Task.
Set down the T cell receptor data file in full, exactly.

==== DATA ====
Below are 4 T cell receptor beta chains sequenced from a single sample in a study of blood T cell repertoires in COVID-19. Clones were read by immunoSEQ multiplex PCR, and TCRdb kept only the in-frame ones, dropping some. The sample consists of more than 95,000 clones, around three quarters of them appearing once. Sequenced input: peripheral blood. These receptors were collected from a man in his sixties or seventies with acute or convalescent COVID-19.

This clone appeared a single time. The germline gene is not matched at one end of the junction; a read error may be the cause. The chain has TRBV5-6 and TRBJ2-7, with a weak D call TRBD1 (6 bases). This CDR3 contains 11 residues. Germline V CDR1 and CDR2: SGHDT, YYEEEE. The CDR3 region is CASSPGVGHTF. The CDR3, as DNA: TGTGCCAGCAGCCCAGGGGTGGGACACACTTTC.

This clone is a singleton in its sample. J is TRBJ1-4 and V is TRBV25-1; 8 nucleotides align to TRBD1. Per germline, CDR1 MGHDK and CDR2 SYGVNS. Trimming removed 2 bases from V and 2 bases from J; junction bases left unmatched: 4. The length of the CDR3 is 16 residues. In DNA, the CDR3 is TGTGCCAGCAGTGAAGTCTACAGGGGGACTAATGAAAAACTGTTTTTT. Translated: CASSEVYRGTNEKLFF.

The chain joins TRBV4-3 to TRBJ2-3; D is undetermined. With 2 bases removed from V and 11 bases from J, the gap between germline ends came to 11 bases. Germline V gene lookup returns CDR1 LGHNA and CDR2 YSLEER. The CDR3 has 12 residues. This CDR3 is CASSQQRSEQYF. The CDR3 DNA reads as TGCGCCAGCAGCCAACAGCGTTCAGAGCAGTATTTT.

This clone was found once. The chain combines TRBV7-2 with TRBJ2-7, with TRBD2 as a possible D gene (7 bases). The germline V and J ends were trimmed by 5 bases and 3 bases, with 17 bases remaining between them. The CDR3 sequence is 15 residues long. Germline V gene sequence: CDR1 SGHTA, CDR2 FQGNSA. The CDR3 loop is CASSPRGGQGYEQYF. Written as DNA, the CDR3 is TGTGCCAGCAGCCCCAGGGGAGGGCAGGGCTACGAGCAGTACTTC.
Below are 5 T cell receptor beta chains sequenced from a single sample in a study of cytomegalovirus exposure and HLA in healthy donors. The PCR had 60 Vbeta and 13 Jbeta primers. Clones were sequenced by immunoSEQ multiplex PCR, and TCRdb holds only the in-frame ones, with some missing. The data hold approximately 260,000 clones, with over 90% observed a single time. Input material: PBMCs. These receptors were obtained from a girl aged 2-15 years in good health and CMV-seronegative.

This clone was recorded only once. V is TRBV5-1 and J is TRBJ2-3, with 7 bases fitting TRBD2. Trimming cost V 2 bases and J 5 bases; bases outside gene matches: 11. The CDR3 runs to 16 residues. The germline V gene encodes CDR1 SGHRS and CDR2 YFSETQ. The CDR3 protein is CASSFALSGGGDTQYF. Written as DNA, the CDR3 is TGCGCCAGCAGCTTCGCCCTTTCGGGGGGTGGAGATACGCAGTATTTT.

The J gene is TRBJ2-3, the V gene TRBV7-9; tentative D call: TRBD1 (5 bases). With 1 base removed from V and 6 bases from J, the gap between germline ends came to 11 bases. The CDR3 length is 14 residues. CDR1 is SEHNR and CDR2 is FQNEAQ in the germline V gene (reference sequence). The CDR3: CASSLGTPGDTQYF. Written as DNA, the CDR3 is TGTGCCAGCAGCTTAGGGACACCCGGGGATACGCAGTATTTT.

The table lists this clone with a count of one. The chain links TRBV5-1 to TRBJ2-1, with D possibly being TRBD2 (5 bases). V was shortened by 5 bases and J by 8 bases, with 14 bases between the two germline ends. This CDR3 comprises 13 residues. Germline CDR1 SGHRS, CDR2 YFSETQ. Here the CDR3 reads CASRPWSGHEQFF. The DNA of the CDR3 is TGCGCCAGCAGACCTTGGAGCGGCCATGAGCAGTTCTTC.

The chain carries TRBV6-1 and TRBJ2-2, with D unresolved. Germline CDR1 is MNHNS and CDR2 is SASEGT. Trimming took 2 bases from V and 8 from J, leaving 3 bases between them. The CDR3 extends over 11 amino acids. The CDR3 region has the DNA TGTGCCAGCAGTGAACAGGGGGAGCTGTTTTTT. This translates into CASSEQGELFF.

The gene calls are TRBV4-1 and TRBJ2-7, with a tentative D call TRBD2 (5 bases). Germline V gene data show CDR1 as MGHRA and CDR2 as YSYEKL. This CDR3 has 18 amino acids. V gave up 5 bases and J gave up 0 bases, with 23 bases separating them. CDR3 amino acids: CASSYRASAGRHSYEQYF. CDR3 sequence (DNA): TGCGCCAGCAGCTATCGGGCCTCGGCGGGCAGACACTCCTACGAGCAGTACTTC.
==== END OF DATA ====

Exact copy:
Below are 4 T cell receptor beta chains sequenced from a single sample in a study of blood T cell repertoires in COVID-19. Clones were read by immunoSEQ multiplex PCR, and TCRdb kept only the in-frame ones, dropping some. The sample consists of more than 95,000 clones, around three quarters of them appearing once. Sequenced input: peripheral blood. These receptors were collected from a man in his sixties or seventies with acute or convalescent COVID-19.

This clone appeared a single time. The germline gene is not matched at one end of the junction; a read error may be the cause. The chain has TRBV5-6 and TRBJ2-7, with a weak D call TRBD1 (6 bases). This CDR3 contains 11 residues. Germline V CDR1 and CDR2: SGHDT, YYEEEE. The CDR3 region is CASSPGVGHTF. The CDR3, as DNA: TGTGCCAGCAGCCCAGGGGTGGGACACACTTTC.

This clone is a singleton in its sample. J is TRBJ1-4 and V is TRBV25-1; 8 nucleotides align to TRBD1. Per germline, CDR1 MGHDK and CDR2 SYGVNS. Trimming removed 2 bases from V and 2 bases from J; junction bases left unmatched: 4. The length of the CDR3 is 16 residues. In DNA, the CDR3 is TGTGCCAGCAGTGAAGTCTACAGGGGGACTAATGAAAAACTGTTTTTT. Translated: CASSEVYRGTNEKLFF.

The chain joins TRBV4-3 to TRBJ2-3; D is undetermined. With 2 bases removed from V and 11 bases from J, the gap between germline ends came to 11 bases. Germline V gene lookup returns CDR1 LGHNA and CDR2 YSLEER. The CDR3 has 12 residues. This CDR3 is CASSQQRSEQYF. The CDR3 DNA reads as TGCGCCAGCAGCCAACAGCGTTCAGAGCAGTATTTT.

This clone was found once. The chain combines TRBV7-2 with TRBJ2-7, with TRBD2 as a possible D gene (7 bases). The germline V and J ends were trimmed by 5 bases and 3 bases, with 17 bases remaining between them. The CDR3 sequence is 15 residues long. Germline V gene sequence: CDR1 SGHTA, CDR2 FQGNSA. The CDR3 loop is CASSPRGGQGYEQYF. Written as DNA, the CDR3 is TGTGCCAGCAGCCCCAGGGGAGGGCAGGGCTACGAGCAGTACTTC.
Below are 5 T cell receptor beta chains sequenced from a single sample in a study of cytomegalovirus exposure and HLA in healthy donors. The PCR had 60 Vbeta and 13 Jbeta primers. Clones were sequenced by immunoSEQ multiplex PCR, and TCRdb holds only the in-frame ones, with some missing. The data hold approximately 260,000 clones, with over 90% observed a single time. Input material: PBMCs. These receptors were obtained from a girl aged 2-15 years in good health and CMV-seronegative.

This clone was recorded only once. V is TRBV5-1 and J is TRBJ2-3, with 7 bases fitting TRBD2. Trimming cost V 2 bases and J 5 bases; bases outside gene matches: 11. The CDR3 runs to 16 residues. The germline V gene encodes CDR1 SGHRS and CDR2 YFSETQ. The CDR3 protein is CASSFALSGGGDTQYF. Written as DNA, the CDR3 is TGCGCCAGCAGCTTCGCCCTTTCGGGGGGTGGAGATACGCAGTATTTT.

The J gene is TRBJ2-3, the V gene TRBV7-9; tentative D call: TRBD1 (5 bases). With 1 base removed from V and 6 bases from J, the gap between germline ends came to 11 bases. The CDR3 length is 14 residues. CDR1 is SEHNR and CDR2 is FQNEAQ in the germline V gene (reference sequence). The CDR3: CASSLGTPGDTQYF. Written as DNA, the CDR3 is TGTGCCAGCAGCTTAGGGACACCCGGGGATACGCAGTATTTT.

The table lists this clone with a count of one. The chain links TRBV5-1 to TRBJ2-1, with D possibly being TRBD2 (5 bases). V was shortened by 5 bases and J by 8 bases, with 14 bases between the two germline ends. This CDR3 comprises 13 residues. Germline CDR1 SGHRS, CDR2 YFSETQ. Here the CDR3 reads CASRPWSGHEQFF. The DNA of the CDR3 is TGCGCCAGCAGACCTTGGAGCGGCCATGAGCAGTTCTTC.

The chain carries TRBV6-1 and TRBJ2-2, with D unresolved. Germline CDR1 is MNHNS and CDR2 is SASEGT. Trimming took 2 bases from V and 8 from J, leaving 3 bases between them. The CDR3 extends over 11 amino acids. The CDR3 region has the DNA TGTGCCAGCAGTGAACAGGGGGAGCTGTTTTTT. This translates into CASSEQGELFF.

The gene calls are TRBV4-1 and TRBJ2-7, with a tentative D call TRBD2 (5 bases). Germline V gene data show CDR1 as MGHRA and CDR2 as YSYEKL. This CDR3 has 18 amino acids. V gave up 5 bases and J gave up 0 bases, with 23 bases separating them. CDR3 amino acids: CASSYRASAGRHSYEQYF. CDR3 sequence (DNA): TGCGCCAGCAGCTATCGGGCCTCGGCGGGCAGACACTCCTACGAGCAGTACTTC.